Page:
Four decades later Nick and his colleague Brian Glassic are at that Kazakhstan site, meeting with executives from Russian firm Tchaika (translated as that perennial scavenger the seagull), which trades nuclear explosions for cash, effectively destroying radioactive waste with its source material – “killing the devil”, as Nick puts it. His Russian counterpart says waste is the “devil twin, the secret history” of weapons; Nick agrees: “What we excrete comes back to haunt us,” he says. Later they tour a medical institute with jars filled with pickled malformed foetuses, then see the survivors of decades of inter-generational radioactive exposure at a regional clinic, dwarf children without limbs, eyes, with abnormal growths. Musing on the birth of the atomic bomb, knowing its aftermath, the Russian concludes: “Once they imagine in the beginning, it makes everything true. Nothing you can believe is not coming true.”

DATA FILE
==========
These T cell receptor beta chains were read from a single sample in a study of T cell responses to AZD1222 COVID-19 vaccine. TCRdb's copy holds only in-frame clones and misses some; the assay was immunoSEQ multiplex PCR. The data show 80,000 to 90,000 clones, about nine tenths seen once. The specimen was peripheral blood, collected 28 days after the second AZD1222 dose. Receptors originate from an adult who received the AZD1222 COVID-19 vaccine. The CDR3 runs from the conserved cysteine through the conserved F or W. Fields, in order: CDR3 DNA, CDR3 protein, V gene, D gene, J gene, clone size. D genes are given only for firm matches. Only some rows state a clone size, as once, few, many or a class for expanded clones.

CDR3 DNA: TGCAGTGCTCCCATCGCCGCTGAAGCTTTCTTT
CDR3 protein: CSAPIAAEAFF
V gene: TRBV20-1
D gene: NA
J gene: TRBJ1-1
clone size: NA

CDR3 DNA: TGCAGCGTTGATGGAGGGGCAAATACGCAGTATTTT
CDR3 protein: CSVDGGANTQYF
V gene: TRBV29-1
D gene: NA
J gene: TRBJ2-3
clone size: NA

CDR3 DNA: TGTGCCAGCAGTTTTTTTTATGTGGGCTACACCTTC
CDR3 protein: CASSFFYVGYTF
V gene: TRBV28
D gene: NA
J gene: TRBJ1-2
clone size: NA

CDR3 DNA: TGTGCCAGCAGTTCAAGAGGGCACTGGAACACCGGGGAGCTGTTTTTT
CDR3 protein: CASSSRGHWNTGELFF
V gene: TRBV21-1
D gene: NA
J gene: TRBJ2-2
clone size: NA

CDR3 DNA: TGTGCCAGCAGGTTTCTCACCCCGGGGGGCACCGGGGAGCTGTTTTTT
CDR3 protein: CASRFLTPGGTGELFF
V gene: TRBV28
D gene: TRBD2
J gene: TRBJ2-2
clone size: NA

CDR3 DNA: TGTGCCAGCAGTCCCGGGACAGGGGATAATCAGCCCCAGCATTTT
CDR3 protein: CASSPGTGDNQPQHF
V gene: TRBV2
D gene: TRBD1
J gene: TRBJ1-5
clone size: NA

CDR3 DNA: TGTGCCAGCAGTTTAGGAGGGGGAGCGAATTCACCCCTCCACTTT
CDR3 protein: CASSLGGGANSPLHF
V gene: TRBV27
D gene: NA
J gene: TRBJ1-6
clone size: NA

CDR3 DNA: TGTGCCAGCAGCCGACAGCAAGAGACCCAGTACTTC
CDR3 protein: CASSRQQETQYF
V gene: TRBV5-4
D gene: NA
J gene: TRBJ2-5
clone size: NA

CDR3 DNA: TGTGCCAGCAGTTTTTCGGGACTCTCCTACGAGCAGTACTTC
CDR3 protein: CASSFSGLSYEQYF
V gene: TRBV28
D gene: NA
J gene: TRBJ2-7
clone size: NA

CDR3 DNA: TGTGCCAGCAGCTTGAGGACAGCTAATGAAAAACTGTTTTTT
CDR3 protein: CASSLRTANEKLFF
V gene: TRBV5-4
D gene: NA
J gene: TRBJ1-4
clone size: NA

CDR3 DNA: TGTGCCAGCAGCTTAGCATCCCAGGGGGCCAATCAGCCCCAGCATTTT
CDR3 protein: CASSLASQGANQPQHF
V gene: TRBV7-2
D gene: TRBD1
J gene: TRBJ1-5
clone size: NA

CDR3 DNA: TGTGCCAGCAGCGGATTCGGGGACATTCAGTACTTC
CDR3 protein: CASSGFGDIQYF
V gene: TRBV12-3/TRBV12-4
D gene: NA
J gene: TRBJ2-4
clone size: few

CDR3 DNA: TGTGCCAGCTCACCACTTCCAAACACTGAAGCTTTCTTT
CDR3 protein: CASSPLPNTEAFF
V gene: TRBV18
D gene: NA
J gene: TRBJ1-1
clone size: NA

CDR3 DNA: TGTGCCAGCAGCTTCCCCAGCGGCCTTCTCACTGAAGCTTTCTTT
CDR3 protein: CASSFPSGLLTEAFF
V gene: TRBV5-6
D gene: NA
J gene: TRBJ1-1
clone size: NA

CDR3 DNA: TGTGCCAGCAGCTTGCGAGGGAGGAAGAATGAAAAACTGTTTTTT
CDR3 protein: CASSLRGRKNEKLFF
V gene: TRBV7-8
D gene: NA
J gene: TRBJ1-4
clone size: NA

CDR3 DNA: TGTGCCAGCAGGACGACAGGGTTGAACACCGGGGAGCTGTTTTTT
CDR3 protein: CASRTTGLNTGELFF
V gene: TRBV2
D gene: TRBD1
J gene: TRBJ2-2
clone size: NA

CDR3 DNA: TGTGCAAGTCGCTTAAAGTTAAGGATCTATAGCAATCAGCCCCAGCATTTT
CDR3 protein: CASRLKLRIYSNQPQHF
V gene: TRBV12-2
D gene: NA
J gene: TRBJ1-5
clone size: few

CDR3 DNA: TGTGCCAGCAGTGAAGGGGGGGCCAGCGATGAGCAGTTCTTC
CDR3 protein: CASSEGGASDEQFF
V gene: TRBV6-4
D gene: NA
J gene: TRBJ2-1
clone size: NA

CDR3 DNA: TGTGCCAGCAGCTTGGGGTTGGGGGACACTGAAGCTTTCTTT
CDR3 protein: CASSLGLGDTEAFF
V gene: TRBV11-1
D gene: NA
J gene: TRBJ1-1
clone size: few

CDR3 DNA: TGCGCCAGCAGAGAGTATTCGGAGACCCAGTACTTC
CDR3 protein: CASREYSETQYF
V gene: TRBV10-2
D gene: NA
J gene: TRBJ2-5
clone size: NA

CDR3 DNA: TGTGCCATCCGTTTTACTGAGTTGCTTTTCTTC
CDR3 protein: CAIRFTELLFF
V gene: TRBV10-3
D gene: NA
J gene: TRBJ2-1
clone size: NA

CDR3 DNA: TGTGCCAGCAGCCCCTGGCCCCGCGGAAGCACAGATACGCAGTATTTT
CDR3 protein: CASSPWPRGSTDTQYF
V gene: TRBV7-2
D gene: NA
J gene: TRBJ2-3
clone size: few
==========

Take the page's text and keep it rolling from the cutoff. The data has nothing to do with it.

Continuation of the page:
Four decades later Nick is also the owner of the baseball – which costs him $34,500 – from the Giants’ win. During the course of the novel, which is structured around a non-linear narrative that shifts across time and place, the reader follows its ownership – forming a detective-mystery-esque subplot that shifts and turns in unlikely ways, ultimately linking the various threads into a cohesive whole. Which is, in the bigger picture, an apt description of the novel itself. This is a book that relies on, and is guided by, synchronicity in all its befuddling, light-bulb ways – the ostensibly causal connections between people and places that are rooted in otherworldly relations. “Everything connects in the end, or only seems to, or seems to only because it does,” DeLillo notes. It is clever, fascinating concept that is deftly woven throughout these pages. 

The reader also learns Nick’s back story, the crux of which we know from the beginning – that he served time in juvenile detention as a 17-year-old for murder – but which is not fully explained till almost the novel’s end.  That particular section, Arrangement In Grey And Black – which covers the period (northern) fall 1951 to summer 1952 – so evocatively and beautifully details life in the Bronx that you can almost see and smell the streets. DeLillo adds wry touches that play back into the book’s main themes, such as making minor characters garbage men, et al.